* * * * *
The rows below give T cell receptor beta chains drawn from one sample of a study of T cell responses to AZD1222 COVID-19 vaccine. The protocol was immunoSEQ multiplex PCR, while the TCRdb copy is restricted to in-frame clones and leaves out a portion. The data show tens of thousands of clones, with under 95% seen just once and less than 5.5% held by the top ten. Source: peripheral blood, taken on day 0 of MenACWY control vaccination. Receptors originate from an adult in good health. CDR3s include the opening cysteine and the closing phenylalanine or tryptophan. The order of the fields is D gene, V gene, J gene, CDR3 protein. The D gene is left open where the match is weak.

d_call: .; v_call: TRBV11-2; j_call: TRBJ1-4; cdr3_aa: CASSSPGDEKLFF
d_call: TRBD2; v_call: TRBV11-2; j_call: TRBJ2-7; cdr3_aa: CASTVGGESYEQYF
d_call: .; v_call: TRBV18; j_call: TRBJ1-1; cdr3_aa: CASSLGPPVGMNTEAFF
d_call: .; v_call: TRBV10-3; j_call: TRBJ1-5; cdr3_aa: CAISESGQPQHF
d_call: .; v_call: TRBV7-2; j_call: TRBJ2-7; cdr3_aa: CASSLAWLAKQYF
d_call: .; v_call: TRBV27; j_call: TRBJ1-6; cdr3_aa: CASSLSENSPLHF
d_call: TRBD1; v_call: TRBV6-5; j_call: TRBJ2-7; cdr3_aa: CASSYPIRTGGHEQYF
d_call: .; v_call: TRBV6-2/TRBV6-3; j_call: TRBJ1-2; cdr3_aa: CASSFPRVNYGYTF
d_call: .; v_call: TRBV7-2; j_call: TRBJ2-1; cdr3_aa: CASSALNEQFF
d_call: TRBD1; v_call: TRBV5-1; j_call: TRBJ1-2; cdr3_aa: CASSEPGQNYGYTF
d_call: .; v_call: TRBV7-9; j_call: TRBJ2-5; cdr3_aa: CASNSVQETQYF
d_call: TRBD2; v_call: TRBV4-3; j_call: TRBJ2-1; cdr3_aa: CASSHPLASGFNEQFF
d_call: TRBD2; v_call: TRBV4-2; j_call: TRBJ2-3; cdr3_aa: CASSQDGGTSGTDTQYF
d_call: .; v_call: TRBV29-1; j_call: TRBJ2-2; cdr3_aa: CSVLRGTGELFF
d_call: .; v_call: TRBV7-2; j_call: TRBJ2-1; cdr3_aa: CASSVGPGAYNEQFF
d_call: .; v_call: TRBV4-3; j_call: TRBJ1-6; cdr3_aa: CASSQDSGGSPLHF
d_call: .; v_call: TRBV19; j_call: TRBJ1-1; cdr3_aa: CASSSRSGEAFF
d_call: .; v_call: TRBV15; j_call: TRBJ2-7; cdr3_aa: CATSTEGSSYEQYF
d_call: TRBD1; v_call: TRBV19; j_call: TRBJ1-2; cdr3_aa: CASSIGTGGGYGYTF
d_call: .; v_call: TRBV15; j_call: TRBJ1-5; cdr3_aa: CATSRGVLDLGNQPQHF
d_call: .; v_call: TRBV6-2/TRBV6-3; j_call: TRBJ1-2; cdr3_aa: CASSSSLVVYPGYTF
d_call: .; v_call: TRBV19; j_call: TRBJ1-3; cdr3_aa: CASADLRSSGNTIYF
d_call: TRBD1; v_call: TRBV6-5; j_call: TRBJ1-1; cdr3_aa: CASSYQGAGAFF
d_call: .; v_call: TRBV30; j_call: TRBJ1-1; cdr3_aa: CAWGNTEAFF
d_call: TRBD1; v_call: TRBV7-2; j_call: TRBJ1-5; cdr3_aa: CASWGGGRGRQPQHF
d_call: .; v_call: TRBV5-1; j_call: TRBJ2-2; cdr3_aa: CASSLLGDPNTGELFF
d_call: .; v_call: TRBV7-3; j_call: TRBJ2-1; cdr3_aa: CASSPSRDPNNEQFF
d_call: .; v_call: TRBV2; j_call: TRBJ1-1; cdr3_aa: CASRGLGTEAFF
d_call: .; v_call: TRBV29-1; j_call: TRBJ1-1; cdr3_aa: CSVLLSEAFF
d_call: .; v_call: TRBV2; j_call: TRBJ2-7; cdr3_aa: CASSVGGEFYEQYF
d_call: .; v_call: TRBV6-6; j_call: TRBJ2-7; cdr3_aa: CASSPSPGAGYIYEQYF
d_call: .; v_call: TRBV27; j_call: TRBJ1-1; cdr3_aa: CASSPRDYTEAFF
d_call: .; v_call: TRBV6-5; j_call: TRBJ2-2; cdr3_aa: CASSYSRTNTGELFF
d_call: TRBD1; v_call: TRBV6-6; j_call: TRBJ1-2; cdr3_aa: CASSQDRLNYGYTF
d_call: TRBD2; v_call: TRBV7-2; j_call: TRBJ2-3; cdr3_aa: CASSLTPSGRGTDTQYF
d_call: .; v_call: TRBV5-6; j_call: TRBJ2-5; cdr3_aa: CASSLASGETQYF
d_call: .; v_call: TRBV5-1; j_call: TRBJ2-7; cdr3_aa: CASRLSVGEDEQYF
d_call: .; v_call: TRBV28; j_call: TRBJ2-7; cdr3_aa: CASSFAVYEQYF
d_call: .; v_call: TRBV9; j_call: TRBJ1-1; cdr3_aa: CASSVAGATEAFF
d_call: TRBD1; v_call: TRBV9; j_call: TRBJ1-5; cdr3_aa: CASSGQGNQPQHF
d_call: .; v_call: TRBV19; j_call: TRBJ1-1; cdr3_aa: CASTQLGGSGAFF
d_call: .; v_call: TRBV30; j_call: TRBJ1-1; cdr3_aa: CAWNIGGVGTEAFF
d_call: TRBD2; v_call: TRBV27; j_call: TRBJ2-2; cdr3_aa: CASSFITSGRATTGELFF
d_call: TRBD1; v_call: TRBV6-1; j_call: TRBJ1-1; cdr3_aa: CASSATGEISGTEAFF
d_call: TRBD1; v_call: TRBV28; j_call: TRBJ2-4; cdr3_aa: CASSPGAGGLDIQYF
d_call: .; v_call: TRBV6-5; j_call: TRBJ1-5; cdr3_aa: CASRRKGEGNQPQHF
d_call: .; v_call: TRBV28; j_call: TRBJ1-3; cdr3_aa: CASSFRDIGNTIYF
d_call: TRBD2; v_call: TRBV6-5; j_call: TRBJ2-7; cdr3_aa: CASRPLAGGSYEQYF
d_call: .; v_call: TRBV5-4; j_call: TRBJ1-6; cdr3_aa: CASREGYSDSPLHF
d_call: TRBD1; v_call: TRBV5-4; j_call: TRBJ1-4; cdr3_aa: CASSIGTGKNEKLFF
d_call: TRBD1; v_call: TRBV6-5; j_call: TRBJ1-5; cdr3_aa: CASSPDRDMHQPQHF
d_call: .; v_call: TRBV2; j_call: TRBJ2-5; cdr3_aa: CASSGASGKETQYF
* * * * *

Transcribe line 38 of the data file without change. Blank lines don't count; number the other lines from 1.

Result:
d_call: .; v_call: TRBV5-1; j_call: TRBJ2-7; cdr3_aa: CASRLSVGEDEQYF